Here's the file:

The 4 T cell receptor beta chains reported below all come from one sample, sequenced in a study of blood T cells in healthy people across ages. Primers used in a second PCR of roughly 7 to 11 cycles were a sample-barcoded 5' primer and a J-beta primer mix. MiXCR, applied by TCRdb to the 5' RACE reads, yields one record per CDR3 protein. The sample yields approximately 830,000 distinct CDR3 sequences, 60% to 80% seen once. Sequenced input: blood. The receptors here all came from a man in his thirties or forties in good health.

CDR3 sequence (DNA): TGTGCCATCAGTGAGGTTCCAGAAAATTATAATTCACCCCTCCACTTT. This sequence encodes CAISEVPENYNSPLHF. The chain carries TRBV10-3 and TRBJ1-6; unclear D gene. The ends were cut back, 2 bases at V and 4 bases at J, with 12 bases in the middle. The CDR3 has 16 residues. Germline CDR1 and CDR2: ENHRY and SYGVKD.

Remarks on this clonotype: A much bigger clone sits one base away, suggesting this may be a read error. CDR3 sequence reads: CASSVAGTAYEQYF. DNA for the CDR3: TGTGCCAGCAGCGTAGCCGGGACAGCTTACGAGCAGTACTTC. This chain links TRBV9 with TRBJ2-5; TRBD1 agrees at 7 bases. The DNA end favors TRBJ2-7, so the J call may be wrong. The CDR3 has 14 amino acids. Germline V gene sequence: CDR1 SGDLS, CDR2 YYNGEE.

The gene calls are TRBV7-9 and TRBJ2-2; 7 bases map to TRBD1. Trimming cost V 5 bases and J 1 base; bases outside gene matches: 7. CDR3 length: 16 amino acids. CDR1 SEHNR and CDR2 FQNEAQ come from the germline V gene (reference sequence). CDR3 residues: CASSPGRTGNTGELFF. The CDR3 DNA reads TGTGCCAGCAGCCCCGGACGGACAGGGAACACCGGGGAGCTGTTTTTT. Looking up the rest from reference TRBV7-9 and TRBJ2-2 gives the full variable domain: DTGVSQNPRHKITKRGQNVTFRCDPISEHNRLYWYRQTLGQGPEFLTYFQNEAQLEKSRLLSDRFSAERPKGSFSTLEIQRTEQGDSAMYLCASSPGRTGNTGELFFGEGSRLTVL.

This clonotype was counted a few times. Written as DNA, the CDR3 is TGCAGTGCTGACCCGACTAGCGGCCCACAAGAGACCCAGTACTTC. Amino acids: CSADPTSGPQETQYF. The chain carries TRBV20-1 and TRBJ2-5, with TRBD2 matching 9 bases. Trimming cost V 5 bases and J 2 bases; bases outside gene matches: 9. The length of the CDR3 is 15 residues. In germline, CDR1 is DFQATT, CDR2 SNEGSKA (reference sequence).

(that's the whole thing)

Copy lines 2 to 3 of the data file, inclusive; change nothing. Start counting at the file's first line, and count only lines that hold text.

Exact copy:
CDR3 sequence (DNA): TGTGCCATCAGTGAGGTTCCAGAAAATTATAATTCACCCCTCCACTTT. This sequence encodes CAISEVPENYNSPLHF. The chain carries TRBV10-3 and TRBJ1-6; unclear D gene. The ends were cut back, 2 bases at V and 4 bases at J, with 12 bases in the middle. The CDR3 has 16 residues. Germline CDR1 and CDR2: ENHRY and SYGVKD.

Remarks on this clonotype: A much bigger clone sits one base away, suggesting this may be a read error. CDR3 sequence reads: CASSVAGTAYEQYF. DNA for the CDR3: TGTGCCAGCAGCGTAGCCGGGACAGCTTACGAGCAGTACTTC. This chain links TRBV9 with TRBJ2-5; TRBD1 agrees at 7 bases. The DNA end favors TRBJ2-7, so the J call may be wrong. The CDR3 has 14 amino acids. Germline V gene sequence: CDR1 SGDLS, CDR2 YYNGEE.